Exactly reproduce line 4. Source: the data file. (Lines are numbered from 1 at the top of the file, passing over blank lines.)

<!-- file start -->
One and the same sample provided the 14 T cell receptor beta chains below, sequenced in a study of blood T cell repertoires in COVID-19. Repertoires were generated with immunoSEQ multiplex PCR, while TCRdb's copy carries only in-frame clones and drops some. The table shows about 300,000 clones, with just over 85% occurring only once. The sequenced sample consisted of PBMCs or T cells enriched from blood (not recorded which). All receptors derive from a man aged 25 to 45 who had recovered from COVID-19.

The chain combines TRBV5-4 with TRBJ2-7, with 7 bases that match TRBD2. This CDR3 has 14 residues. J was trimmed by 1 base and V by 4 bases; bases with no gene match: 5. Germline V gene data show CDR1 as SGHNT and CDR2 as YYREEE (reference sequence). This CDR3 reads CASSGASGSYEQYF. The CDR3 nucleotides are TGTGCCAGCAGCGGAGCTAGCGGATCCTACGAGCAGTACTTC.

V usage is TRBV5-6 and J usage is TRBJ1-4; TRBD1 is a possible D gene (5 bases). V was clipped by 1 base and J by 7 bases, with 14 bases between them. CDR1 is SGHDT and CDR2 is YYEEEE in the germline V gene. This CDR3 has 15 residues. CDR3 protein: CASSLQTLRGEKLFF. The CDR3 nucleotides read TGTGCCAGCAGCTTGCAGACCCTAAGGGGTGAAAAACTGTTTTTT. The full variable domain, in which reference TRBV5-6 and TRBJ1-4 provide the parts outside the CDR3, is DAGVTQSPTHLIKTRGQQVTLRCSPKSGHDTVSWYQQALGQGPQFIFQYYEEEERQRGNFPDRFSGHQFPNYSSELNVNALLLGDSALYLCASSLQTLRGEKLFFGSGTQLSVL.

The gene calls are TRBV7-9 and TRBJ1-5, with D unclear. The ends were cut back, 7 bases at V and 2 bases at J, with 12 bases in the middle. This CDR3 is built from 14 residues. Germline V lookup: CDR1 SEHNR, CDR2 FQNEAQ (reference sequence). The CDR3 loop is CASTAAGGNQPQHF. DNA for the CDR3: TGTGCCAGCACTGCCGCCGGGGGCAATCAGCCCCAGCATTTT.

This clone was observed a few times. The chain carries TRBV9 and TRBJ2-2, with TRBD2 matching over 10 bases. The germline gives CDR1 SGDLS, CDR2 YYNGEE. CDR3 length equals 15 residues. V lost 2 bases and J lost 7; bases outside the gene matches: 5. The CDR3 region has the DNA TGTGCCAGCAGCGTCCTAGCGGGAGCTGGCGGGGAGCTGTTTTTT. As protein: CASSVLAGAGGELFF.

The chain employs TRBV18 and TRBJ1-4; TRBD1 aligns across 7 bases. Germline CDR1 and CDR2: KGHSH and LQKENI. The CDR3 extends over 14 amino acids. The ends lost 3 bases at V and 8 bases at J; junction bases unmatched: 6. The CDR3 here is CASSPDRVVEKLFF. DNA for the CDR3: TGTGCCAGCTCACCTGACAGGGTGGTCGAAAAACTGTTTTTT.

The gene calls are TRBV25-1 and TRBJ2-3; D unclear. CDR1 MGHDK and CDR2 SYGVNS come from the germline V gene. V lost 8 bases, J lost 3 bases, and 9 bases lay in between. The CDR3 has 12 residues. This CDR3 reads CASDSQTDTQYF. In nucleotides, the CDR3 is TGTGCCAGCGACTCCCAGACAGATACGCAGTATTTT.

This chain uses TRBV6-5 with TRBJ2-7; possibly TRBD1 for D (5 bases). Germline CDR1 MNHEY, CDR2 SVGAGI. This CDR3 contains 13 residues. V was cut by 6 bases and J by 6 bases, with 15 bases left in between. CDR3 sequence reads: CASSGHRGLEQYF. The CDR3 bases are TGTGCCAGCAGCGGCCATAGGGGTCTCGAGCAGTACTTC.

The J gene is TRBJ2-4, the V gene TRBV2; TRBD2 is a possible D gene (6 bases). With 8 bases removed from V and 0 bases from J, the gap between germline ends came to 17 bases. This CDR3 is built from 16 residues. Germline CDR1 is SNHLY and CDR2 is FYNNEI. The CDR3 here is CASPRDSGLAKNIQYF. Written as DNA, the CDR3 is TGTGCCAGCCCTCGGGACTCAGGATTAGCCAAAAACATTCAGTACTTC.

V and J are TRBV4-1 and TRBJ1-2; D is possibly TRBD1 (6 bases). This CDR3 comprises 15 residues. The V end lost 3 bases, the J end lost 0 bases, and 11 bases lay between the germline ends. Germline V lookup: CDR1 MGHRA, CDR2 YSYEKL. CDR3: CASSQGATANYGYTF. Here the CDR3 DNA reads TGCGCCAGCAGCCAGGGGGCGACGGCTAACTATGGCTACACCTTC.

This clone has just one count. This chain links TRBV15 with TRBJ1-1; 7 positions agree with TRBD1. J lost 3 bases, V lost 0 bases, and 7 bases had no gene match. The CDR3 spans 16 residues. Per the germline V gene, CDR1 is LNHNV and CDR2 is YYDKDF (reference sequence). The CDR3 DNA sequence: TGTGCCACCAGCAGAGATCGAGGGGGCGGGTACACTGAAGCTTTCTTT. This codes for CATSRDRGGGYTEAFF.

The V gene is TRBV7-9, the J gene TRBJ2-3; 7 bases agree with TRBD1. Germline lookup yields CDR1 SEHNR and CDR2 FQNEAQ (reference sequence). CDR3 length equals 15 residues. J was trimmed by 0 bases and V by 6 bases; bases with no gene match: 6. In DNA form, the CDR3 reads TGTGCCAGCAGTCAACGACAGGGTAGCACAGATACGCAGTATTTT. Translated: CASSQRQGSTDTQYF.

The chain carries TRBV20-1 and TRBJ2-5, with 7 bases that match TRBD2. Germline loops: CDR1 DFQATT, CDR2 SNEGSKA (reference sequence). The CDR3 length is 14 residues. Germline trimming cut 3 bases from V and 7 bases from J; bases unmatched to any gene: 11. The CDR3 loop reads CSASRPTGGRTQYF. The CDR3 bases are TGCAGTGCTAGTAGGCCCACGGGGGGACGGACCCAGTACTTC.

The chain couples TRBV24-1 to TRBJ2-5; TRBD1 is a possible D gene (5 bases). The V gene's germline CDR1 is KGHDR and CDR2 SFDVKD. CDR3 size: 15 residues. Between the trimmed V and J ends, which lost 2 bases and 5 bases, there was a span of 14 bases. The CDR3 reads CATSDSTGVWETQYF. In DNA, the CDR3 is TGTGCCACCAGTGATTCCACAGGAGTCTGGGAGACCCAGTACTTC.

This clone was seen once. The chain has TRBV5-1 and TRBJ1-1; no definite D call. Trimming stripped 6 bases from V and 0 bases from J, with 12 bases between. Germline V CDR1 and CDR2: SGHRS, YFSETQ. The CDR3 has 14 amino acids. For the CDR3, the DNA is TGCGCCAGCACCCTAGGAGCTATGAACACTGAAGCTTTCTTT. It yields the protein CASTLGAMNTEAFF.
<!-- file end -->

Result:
The gene calls are TRBV7-9 and TRBJ1-5, with D unclear. The ends were cut back, 7 bases at V and 2 bases at J, with 12 bases in the middle. This CDR3 is built from 14 residues. Germline V lookup: CDR1 SEHNR, CDR2 FQNEAQ (reference sequence). The CDR3 loop is CASTAAGGNQPQHF. DNA for the CDR3: TGTGCCAGCACTGCCGCCGGGGGCAATCAGCCCCAGCATTTT.